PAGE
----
Lost in translation

Short read


Margaux Portron, Research and Communications Associate, Artraker.

I have been thinking and reading about the politics of translation lately, by which I mean both Gayatri Spivak’s article and the concept of translation as serving a greater agenda. I love translating, because it is halfway between interpretation and creativity, something that I find in my academic work. Being part of Artraker I have been looking into what research had been carried out regarding peacemaking and translation, or translating as peacemaking and conflict prevention. I have not found much – but if you do know sources please send them my way!

Nevertheless if translating has a creative scope, which I am sure it has, and creativity should be part of peace processes, which is what we are trying to work on here at Artraker, then translating is perhaps more than a simple tool for negotiations. In other words, translation is not simply a technology.

We know how mistranslations can put even more pressure on diplomatic processes. We also know how some spectators were angry at Sofia Coppola’s Lost in Translation, claiming it is a racist film. While I do not deny anyone the legitimacy to see racism in the reproduction of stereotypes by the film, I think it is a bit unfair, for in my mind what the film is about is how the characters see Japan and Japanese people – not how they are. Bob is cynical and Charlotte is naïve. Japanese people appear to them as exuberant aliens. Even though the main protagonists are endearing, I also saw there a criticism of Americans showing up and not making any effort to understand a foreign culture. Charlotte, who sees herself as an intellectual type, cannot communicate with the American actress who introduces herself as “arexic”. Bob cannot communicate with his wife who only speaks of carpet colours. These are stereotypes as well.

There is that moment, quite memorable, where Bob is shooting an ad for a brand of whisky. The director gives instructions for 15min and the interpreter translate it into a minuscule sentence. It sums up, in my view, Bob and Charlotte’s experience of Japan: they are surrounded by an extremely rich, ancient but also highly modern – from the point of view of technology – culture, and all they get from it, is screaming tv shows and karaoke. We should be careful about where the stereotypes lie: in the intent of the film or in Bob and Charlotte’s minds?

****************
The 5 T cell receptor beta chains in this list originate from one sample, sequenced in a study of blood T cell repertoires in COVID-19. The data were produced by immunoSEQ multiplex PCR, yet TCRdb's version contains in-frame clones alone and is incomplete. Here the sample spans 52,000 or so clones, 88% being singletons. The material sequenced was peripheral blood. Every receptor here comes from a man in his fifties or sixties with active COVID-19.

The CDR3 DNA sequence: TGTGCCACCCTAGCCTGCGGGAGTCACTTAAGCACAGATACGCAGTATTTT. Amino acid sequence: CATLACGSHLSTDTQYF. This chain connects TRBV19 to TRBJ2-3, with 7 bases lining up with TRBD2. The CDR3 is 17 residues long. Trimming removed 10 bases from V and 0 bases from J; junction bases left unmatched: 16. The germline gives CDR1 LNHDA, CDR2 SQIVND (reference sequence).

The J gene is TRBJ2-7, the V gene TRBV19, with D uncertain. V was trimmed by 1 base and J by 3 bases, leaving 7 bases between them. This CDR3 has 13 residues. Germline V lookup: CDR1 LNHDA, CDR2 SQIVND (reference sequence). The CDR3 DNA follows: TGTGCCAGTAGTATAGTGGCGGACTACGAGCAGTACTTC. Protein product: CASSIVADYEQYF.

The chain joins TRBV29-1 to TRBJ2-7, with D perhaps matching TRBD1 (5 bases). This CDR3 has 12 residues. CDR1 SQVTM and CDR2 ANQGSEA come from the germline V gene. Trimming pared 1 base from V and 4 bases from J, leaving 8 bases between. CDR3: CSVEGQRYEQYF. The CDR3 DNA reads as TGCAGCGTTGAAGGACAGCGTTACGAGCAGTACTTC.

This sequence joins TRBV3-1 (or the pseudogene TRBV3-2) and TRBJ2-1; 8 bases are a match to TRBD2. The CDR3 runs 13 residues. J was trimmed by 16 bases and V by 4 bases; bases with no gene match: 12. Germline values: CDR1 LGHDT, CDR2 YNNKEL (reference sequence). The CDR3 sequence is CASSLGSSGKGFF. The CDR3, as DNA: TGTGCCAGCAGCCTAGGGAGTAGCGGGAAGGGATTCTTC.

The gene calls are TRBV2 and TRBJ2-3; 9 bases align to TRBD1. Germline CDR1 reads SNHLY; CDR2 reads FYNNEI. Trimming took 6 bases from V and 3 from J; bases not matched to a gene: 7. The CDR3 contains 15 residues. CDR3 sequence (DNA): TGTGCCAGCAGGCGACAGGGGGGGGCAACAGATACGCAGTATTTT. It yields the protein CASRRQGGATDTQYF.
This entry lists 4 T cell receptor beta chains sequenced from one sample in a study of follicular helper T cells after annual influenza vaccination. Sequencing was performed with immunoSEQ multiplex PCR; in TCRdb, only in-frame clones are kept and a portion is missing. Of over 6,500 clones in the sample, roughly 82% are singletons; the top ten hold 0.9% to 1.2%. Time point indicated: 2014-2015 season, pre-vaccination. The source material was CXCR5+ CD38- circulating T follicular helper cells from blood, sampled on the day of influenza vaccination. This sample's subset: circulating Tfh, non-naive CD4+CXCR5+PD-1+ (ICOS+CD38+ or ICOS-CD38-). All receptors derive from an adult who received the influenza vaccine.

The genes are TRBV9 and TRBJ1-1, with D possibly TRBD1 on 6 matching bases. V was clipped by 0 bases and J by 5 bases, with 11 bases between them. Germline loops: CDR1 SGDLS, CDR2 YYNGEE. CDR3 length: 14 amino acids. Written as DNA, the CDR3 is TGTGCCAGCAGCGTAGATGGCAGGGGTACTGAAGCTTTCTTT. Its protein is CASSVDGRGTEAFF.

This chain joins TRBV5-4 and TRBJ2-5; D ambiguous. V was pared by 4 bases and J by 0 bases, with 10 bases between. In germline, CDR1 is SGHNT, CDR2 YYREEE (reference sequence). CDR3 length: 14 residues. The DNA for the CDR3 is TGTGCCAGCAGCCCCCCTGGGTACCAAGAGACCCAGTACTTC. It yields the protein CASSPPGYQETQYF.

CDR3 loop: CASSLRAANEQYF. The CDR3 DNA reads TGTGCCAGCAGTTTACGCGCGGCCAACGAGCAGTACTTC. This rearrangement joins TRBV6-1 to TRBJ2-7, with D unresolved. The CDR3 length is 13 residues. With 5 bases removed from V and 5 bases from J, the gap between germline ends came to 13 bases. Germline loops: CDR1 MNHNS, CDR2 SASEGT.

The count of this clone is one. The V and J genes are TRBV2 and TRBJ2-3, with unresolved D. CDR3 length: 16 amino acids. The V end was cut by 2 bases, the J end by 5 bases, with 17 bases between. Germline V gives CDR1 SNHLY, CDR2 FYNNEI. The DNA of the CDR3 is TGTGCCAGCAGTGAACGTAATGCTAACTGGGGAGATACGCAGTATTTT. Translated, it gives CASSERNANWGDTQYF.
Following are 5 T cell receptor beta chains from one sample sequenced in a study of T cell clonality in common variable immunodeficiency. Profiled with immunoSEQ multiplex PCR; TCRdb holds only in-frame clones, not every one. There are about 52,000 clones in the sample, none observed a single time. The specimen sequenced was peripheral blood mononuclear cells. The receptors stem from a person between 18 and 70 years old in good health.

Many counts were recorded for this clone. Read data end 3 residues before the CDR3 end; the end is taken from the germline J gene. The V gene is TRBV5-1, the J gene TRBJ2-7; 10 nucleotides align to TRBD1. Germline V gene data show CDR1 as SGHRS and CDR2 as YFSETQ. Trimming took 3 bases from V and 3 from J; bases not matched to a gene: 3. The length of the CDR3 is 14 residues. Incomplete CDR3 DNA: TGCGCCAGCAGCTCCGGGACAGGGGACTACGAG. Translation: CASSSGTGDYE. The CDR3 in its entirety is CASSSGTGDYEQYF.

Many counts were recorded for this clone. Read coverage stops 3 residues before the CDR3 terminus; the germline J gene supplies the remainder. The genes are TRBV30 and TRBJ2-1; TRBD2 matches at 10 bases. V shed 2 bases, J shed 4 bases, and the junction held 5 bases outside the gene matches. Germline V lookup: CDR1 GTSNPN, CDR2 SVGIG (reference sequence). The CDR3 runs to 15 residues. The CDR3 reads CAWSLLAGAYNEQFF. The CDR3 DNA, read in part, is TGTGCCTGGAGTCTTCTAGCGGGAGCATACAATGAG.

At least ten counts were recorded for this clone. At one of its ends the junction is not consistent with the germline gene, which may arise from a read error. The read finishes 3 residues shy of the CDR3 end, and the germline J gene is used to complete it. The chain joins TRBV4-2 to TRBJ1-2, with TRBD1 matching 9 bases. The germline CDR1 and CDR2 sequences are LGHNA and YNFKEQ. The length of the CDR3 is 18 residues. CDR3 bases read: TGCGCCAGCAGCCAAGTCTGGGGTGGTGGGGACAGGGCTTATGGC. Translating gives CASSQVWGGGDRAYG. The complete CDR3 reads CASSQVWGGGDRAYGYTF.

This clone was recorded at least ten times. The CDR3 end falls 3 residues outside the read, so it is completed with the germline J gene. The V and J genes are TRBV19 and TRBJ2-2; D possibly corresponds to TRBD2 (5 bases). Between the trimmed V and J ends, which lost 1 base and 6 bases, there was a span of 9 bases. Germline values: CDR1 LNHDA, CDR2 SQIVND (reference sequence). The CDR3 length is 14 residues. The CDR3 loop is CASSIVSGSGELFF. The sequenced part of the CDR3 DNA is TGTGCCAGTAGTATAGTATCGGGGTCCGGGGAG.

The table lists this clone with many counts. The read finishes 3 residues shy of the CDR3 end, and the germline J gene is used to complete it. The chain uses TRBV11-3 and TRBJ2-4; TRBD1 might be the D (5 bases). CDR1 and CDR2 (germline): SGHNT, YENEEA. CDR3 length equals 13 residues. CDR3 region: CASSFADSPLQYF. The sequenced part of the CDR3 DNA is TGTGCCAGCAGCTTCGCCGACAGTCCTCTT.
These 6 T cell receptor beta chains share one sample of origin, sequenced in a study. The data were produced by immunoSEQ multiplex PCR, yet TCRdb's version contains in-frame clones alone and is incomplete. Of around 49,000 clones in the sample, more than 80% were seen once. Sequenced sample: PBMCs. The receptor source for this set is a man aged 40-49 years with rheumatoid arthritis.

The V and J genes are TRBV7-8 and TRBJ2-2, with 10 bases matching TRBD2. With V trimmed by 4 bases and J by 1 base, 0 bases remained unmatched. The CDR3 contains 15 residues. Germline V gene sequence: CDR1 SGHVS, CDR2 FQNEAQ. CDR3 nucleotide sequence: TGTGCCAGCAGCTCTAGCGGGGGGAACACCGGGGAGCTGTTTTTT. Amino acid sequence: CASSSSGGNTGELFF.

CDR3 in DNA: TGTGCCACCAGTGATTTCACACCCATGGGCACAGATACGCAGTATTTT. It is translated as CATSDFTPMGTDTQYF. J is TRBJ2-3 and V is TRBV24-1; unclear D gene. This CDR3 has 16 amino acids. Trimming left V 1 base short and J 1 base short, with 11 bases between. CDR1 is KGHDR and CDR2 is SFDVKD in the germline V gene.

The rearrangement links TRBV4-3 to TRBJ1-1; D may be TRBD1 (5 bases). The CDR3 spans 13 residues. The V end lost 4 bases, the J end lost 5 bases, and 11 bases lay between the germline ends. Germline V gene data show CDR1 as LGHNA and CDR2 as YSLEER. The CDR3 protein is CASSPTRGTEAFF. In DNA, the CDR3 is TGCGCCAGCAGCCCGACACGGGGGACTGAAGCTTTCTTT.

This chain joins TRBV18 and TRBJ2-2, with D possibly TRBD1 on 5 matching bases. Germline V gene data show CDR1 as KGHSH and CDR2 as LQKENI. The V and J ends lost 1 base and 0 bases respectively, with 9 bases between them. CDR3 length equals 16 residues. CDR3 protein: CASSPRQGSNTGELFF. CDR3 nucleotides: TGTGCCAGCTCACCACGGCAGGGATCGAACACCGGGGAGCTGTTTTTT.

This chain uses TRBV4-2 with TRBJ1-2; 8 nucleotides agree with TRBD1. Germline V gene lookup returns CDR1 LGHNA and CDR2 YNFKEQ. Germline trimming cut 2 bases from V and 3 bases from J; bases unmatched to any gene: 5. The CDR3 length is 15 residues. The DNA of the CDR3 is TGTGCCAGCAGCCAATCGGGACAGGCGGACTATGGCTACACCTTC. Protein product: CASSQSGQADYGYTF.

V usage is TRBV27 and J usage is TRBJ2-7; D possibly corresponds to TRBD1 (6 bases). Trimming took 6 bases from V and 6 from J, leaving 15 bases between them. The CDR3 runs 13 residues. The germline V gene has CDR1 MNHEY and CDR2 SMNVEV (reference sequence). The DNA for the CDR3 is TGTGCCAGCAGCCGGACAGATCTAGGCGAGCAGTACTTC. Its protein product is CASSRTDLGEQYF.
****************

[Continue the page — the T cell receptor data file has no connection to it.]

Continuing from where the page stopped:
Nevertheless, spectators are also interpretors – Lost in Translation‘s final scene is one of the biggest mysteries of 21st century’s cinema! – and so are translators. Translation is a fascinating work in which the text has to speak by/for itself. I think there might be something really relevant for peacemaking processes and I will try to write more about it.



Multilingual typography as cultural diplomacy. Intercultural collaboration through design.

Short read, Talk

Margaux Portron, Research and Communications Associate, Artraker.

Is it possible to do intercultural diplomacy with typography?

Huda Smitshuijzen AbiFares, who has created the Khatt foundation, thinks so. She explained last night at The Mosaic Rooms how the Typographic Matchmatking Projects (TMM) work.

Fedra Arabic and Latin Font

Fedra Arabic and Latin Font

Teams of typographs from different backgrounds worked together on projects requiring scripts in different languages, for instance in public spaces and cities. The TMM want to create dialogue between typographs but also and most of all between scripts. Having dissimilar scripts can give the idea that messages are dissimilar too:

Matching the scripts on public signs, for instance, show that the same message is conveyed:

Typographs familiar with the Latin alphabet but with little knowledge of the Arabic script had to understand it, its possibilities. Doing this pushed them to understand Arabic culture at the same time. Some of the questions designers asked themselves were:

  • should we use the writing tool as a starting point, as it will provoke a common gesture?
  • when was this Arabic/Latin script invented? are there Arabic/Latin scripts that were invented at the time?

The next TMM, in Morocco, illustrates the idea very well:

From top to bottom, left to right: A collage of images by Huda Smitshuijzen AbiFares, Kristyan Sarkis, Juan Luis Blanco, Salah Bellizi, and Laura Meseguer.

From top to bottom, left to right: A collage of images by Huda Smitshuijzen AbiFares, Kristyan Sarkis, Juan Luis Blanco, Salah Bellizi, and Laura Meseguer.

It “will research and develop tri-script font families that combine Arabic, Tifinagh and Latin scripts harmoniously”. It is political: the Tifinagh script is used by the Berbers or Amazighs, who have been ostracised in North Africa. The Latin script, explained AbiFares, will take inspiration from Spanish scripts, to show the exchange between Morocco and Spain since the middle-ages. Therefore, bringing them together is an attempt at making these cultures collaborate and coexist in harmony, and as equals. 

Type design evolves and becomes obsolete very quickly, but as AbiFares states:

Having a book is important, because even though it’s not valid anymore, it is a historical document, and what we lack in the Arab world are historical documents.


The Khatt Foundation website also hosts a collaborative platform for type designers. This talk was part of a series of events around the exhibition Tracing Landscapes by artist Dia Batal, from 09.09 to the 27.09 at the Mosaic Rooms.

The Khatt Foundation was founded in 2004 in Amsterdam. The goals of the foundation are: build cross-cultural creative networks, provide a platform for dialogue and design research, support and initiate cross-cultural and inter-disciplinary collaboration, publish critical writing and establish a knowledge centre on contemporary design from the MENA region.


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